A serious outbreak of non-contagious meningitis that has sickened at least 12 people and killed two others has been tied to steroid injections that were administered to the patients' spines. A spokesman for the Tennessee Department of Health told CNN on Tuesday that 13 of those who are known to have been infected had received spinal injections at a Nashville clinic. The other person that has been affected reportedly resides in North Carolina.
An exact source for the disease has not been publicly identified, although health officials and investigators may be getting closer to figuring out what caused the outbreak. Marion Kainer, who works with the Tennessee Department of Health, stated on Tuesday that three lots of a particular injectable steroid have now been recalled by the manufacturer, according to the Associated Press.
Here is some of the key information regarding the current meningitis outbreak in Tennessee as of Tuesday.
* According to a New York Times report, Dr. April Pettit has been officially credited with discovering that the affected patients had a type of meningitis caused by the fungus Aspergillus, a rare form of the disease. Pettit tested a patient of hers that had presented with a troubling mystery illness for the disease, establishing what is known as an "index case," giving other doctors struggling to identify what was making their patients sick a possible starting point.
* Fungal meningitis is particularly serious and difficult to treat, as it does not respond well to antibiotics.
* Part of the problem in trying to identify the exact source of the infection has been the fact that several of those affected, 11 of whom remained hospitalized as of Tuesday, may have had multiple procedures along with the spinal injections, according to the CNN report.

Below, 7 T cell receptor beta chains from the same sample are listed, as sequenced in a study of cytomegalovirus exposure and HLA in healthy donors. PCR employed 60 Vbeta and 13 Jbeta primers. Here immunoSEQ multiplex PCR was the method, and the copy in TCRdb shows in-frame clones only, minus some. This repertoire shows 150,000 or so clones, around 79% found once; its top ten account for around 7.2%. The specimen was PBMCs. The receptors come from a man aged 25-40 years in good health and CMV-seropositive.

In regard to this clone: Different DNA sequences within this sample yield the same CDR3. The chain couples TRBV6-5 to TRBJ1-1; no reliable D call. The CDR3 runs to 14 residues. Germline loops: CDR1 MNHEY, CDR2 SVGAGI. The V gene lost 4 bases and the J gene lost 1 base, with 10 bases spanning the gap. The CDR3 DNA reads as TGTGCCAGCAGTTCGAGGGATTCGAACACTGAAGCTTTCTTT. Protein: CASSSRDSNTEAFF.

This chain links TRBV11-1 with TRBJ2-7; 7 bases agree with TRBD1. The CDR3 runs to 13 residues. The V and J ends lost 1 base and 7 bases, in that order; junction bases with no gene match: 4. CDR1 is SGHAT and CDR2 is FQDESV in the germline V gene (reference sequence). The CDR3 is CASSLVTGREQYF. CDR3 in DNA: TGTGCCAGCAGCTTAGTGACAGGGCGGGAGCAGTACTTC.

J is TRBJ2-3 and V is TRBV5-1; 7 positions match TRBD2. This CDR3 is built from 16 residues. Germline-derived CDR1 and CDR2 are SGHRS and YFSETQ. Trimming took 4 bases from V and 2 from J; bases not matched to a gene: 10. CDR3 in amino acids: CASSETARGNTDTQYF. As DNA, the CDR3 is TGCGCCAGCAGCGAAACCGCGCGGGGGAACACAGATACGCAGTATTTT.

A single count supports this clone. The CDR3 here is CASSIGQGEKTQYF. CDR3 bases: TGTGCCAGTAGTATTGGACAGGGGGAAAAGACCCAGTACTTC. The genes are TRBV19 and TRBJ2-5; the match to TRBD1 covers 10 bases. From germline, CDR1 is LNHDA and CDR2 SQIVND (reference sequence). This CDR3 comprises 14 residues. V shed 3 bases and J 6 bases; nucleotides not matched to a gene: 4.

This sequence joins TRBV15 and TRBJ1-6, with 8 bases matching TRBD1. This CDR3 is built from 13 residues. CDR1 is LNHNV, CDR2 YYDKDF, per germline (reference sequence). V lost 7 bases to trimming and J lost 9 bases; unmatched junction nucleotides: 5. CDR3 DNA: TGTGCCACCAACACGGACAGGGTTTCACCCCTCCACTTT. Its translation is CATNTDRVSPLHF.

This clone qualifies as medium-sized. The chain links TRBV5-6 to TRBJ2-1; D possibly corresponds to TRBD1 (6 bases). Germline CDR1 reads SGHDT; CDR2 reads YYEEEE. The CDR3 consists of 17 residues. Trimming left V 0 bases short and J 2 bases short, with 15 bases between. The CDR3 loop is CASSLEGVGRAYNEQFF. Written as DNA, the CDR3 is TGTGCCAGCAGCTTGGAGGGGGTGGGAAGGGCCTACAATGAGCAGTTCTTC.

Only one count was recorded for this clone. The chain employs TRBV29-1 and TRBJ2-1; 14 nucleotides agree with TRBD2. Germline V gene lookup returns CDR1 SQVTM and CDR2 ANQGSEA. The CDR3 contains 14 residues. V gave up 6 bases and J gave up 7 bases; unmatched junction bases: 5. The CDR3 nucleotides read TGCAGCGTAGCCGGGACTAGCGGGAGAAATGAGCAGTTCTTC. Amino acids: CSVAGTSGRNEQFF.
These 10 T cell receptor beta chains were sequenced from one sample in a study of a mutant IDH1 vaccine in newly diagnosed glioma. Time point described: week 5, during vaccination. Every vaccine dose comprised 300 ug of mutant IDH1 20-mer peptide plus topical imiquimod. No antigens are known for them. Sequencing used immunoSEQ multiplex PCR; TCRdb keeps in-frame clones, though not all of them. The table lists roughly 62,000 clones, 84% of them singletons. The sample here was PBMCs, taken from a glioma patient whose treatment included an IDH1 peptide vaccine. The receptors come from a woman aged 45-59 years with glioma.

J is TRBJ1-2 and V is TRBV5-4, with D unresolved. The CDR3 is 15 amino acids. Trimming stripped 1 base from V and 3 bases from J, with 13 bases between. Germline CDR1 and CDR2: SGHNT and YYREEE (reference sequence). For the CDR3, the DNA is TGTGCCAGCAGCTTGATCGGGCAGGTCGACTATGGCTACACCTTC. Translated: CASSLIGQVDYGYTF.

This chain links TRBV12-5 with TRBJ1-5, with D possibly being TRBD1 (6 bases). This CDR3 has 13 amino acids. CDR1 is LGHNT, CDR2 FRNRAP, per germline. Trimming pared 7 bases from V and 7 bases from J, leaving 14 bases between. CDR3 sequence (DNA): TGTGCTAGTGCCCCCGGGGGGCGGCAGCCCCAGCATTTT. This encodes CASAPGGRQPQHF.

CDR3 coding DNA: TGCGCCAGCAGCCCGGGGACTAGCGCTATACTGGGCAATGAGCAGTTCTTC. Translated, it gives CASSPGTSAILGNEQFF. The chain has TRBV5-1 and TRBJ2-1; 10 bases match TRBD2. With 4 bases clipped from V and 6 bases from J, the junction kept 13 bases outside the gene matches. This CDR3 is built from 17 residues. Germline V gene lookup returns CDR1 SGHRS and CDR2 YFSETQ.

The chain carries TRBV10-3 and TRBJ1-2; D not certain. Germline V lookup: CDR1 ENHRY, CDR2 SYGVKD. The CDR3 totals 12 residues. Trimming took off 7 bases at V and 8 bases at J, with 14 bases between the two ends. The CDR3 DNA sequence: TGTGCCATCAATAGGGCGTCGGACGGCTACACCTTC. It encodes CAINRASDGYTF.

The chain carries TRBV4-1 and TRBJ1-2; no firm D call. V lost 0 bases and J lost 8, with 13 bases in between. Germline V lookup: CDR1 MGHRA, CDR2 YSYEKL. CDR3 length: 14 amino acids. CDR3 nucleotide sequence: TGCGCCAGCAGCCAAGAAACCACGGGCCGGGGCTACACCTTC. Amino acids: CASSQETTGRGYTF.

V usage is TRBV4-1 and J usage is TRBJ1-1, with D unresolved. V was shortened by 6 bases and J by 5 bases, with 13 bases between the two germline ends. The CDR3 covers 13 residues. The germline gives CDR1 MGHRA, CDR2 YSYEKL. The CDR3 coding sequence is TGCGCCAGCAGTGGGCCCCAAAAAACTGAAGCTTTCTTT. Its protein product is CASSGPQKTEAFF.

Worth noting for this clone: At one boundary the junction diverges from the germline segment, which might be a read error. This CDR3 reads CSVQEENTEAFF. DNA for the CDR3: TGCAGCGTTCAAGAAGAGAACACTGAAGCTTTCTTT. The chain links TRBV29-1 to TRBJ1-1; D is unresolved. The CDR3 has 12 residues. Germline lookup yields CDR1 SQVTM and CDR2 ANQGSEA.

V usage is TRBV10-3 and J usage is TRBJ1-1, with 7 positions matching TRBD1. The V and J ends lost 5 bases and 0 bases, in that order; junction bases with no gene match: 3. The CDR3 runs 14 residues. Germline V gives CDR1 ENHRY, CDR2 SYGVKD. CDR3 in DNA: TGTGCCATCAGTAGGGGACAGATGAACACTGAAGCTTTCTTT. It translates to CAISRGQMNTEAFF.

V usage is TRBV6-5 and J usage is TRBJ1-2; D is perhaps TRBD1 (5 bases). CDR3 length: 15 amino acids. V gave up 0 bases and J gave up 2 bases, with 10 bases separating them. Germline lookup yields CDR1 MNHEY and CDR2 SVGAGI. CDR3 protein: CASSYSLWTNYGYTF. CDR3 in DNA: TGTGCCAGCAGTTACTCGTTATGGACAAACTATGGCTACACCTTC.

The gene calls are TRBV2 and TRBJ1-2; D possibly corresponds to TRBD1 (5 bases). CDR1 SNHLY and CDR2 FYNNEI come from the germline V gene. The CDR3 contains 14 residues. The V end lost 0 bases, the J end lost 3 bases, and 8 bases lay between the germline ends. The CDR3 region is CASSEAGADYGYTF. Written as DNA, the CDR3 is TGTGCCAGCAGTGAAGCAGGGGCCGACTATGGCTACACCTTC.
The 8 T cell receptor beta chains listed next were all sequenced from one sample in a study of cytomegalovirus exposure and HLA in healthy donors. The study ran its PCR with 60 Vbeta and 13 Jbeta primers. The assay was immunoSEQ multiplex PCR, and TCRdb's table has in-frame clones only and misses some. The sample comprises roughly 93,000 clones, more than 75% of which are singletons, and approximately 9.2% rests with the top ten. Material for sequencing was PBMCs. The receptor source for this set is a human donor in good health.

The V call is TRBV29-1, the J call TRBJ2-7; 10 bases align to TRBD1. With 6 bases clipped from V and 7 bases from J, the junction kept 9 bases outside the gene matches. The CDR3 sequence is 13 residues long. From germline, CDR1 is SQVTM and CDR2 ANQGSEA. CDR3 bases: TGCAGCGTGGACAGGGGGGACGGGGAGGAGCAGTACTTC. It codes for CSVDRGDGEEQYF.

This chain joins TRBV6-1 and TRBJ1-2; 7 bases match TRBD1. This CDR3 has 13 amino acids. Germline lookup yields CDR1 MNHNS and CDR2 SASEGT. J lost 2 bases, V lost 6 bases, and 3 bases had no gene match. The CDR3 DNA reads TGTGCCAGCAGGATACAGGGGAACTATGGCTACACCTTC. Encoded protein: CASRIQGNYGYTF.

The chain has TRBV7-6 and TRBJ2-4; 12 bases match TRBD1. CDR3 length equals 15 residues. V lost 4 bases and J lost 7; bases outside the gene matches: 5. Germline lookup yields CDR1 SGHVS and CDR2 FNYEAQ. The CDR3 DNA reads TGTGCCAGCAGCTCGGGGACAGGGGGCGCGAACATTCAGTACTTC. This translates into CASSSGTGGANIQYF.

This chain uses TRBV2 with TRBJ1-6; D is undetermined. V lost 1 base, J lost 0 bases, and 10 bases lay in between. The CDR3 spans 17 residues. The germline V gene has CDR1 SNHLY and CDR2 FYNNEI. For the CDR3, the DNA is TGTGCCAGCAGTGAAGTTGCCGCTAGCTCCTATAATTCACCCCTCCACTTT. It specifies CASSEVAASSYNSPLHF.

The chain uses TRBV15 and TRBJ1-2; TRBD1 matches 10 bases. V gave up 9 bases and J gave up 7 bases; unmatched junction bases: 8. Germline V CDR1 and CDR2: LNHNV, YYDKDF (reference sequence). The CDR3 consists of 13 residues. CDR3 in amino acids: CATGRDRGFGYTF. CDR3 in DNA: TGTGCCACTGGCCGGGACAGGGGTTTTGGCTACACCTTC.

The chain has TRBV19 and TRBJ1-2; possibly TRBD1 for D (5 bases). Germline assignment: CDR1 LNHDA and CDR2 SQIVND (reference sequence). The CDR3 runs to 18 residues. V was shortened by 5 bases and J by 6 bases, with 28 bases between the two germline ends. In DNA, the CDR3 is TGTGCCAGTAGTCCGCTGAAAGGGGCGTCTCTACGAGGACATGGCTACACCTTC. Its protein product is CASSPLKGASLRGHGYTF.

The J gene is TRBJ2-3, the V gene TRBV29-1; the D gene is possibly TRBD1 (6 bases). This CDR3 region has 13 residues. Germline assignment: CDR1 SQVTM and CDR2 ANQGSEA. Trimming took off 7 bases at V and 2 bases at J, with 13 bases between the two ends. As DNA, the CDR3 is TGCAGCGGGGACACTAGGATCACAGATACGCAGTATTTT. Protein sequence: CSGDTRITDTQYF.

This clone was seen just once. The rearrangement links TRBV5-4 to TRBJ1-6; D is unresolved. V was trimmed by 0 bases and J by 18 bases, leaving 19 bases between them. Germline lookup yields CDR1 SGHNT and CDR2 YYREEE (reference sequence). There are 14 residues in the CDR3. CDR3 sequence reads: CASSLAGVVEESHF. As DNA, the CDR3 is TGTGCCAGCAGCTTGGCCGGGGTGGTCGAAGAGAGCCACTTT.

* Dr. David Reagan, who is the chief medical officer of the Tennessee Department of Health, told the Associated Press and other media outlets on Tuesday that revealing too much information too fast may have a negative impact on the overall investigation into the outbreak.
* Curtis Allen, a spokesman for the U.S. Centers for Disease Control and Prevention (CDC), told the media on Tuesday that the agency is working with health officials in other states in order to ascertain whether or not there is a risk that more people may have been affected, according to the Associated Press report.
* Media outlets have reported that as many as 900 people may have received the kind of steroid injections in question. An NBC News article stated that at least 737 of those patients have been notified regarding their risk of contracting the infection as of Tuesday. All of the injections in question were administered between July 30 and September 20.
* Health officials have been quick to draw a distinction between the epidural steroid injections in question and the type of epidural injection used for women during childbirth or Caesarean sections, and to stress that the disease is not contagious.
Vanessa Evans is a musician and freelance writer based in Michigan, with a lifelong interest in health and nutrition issues.